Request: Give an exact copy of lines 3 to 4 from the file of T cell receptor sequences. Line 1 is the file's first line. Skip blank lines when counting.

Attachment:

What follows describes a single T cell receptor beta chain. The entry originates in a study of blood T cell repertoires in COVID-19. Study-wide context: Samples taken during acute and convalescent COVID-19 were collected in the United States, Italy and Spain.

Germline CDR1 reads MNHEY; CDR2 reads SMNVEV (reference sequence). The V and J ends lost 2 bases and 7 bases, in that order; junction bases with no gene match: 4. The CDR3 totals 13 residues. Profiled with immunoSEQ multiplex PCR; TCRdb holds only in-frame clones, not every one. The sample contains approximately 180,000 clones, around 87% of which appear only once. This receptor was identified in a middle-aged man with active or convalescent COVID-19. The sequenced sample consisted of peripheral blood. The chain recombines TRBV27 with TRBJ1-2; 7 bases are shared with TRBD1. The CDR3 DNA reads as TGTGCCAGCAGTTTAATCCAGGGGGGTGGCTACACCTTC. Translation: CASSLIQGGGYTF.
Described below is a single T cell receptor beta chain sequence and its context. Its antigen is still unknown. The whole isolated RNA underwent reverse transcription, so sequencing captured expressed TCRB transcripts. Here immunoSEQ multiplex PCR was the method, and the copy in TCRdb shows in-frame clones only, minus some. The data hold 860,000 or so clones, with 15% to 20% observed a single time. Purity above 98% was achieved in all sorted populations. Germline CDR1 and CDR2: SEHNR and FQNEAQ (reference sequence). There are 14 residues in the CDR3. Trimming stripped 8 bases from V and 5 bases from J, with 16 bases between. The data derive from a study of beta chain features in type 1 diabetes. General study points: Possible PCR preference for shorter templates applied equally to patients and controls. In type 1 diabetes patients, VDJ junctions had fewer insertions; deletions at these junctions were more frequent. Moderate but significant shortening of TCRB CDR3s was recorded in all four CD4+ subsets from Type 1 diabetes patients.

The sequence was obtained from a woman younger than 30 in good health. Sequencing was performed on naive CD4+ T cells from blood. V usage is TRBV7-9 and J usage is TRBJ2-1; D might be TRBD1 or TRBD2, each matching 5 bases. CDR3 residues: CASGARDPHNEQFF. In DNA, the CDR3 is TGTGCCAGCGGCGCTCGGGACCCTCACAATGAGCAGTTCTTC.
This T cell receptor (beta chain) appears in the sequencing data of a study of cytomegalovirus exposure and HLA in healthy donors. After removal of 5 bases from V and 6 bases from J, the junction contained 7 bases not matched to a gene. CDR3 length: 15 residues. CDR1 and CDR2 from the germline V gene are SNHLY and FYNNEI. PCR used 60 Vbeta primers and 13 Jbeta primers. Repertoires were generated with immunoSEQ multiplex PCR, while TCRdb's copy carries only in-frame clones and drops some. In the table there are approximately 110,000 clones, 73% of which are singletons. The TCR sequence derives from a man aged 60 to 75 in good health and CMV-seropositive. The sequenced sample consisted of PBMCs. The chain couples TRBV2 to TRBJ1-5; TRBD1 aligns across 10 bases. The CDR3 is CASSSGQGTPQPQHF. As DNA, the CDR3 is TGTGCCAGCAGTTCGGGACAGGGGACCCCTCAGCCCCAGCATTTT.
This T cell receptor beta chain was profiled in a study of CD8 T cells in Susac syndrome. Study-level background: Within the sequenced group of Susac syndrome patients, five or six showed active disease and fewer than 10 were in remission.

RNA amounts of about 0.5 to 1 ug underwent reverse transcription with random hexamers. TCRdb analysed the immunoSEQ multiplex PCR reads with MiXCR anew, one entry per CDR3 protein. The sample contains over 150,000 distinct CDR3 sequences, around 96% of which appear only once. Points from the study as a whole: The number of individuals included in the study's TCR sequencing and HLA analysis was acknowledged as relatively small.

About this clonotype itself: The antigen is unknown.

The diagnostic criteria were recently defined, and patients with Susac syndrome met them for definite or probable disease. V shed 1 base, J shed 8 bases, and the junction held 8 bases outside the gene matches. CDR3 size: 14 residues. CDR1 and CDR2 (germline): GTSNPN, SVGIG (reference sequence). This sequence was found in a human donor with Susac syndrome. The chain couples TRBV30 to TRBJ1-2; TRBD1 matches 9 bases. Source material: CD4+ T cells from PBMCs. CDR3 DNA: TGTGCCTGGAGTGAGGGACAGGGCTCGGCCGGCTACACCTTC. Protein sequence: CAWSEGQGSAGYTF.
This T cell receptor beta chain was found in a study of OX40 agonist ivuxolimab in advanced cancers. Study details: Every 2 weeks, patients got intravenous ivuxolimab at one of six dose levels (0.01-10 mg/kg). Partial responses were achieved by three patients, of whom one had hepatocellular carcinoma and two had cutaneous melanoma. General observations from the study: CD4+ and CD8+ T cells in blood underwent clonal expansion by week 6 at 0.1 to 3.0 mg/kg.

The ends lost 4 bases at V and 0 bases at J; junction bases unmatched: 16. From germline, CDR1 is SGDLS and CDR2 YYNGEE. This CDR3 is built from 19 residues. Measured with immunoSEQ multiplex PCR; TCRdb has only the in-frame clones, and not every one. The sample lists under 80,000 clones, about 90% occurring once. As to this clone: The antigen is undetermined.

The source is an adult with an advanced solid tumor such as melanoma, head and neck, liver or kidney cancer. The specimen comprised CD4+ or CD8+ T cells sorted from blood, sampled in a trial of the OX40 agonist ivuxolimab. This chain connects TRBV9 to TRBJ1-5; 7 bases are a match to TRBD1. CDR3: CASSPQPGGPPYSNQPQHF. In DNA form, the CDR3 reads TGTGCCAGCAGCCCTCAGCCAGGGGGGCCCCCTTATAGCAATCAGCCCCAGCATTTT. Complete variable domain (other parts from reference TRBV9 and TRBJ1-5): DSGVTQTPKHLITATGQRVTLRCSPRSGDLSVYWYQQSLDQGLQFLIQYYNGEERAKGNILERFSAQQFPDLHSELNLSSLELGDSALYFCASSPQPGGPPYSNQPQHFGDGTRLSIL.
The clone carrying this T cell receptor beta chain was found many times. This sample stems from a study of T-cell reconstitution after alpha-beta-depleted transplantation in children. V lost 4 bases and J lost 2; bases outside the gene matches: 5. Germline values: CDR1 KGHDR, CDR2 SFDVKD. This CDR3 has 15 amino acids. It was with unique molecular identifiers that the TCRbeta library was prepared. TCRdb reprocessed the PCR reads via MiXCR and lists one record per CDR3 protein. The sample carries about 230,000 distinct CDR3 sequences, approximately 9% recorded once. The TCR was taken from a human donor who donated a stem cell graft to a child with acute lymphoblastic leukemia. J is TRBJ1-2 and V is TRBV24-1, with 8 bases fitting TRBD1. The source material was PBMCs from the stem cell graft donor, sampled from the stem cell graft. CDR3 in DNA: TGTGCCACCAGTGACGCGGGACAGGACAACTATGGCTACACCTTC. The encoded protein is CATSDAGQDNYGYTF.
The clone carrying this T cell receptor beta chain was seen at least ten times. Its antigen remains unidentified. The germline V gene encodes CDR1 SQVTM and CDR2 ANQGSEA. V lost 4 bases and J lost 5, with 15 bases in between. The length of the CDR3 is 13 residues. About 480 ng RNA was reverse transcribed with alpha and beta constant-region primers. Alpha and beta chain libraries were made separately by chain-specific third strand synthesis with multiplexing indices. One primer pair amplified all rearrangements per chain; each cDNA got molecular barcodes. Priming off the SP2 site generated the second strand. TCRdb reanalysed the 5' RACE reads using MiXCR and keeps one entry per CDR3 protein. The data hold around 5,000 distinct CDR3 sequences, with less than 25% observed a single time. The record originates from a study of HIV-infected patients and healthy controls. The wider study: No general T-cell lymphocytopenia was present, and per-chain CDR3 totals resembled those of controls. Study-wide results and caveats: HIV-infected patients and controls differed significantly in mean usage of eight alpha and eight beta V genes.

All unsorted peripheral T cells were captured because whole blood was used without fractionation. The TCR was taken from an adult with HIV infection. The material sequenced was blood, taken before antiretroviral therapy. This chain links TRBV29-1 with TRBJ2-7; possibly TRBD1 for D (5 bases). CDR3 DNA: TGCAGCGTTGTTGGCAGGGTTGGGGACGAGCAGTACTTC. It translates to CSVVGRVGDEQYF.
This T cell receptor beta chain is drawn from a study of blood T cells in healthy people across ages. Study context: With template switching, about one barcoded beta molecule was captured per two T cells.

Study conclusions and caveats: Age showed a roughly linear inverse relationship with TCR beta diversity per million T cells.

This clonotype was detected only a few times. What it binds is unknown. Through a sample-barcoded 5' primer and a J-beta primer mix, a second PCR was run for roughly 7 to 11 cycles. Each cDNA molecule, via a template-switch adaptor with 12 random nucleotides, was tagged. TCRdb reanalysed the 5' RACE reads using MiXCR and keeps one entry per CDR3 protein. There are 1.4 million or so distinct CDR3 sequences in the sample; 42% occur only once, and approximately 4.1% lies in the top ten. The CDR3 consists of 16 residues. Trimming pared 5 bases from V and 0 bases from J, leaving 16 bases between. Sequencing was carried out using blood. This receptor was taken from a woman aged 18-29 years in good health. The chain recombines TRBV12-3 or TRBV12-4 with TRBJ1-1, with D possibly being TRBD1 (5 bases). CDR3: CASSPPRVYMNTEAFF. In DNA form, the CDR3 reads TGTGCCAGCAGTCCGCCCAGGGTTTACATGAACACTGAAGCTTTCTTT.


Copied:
Described below is a single T cell receptor beta chain sequence and its context. Its antigen is still unknown. The whole isolated RNA underwent reverse transcription, so sequencing captured expressed TCRB transcripts. Here immunoSEQ multiplex PCR was the method, and the copy in TCRdb shows in-frame clones only, minus some. The data hold 860,000 or so clones, with 15% to 20% observed a single time. Purity above 98% was achieved in all sorted populations. Germline CDR1 and CDR2: SEHNR and FQNEAQ (reference sequence). There are 14 residues in the CDR3. Trimming stripped 8 bases from V and 5 bases from J, with 16 bases between. The data derive from a study of beta chain features in type 1 diabetes. General study points: Possible PCR preference for shorter templates applied equally to patients and controls. In type 1 diabetes patients, VDJ junctions had fewer insertions; deletions at these junctions were more frequent. Moderate but significant shortening of TCRB CDR3s was recorded in all four CD4+ subsets from Type 1 diabetes patients.

The sequence was obtained from a woman younger than 30 in good health. Sequencing was performed on naive CD4+ T cells from blood. V usage is TRBV7-9 and J usage is TRBJ2-1; D might be TRBD1 or TRBD2, each matching 5 bases. CDR3 residues: CASGARDPHNEQFF. In DNA, the CDR3 is TGTGCCAGCGGCGCTCGGGACCCTCACAATGAGCAGTTCTTC.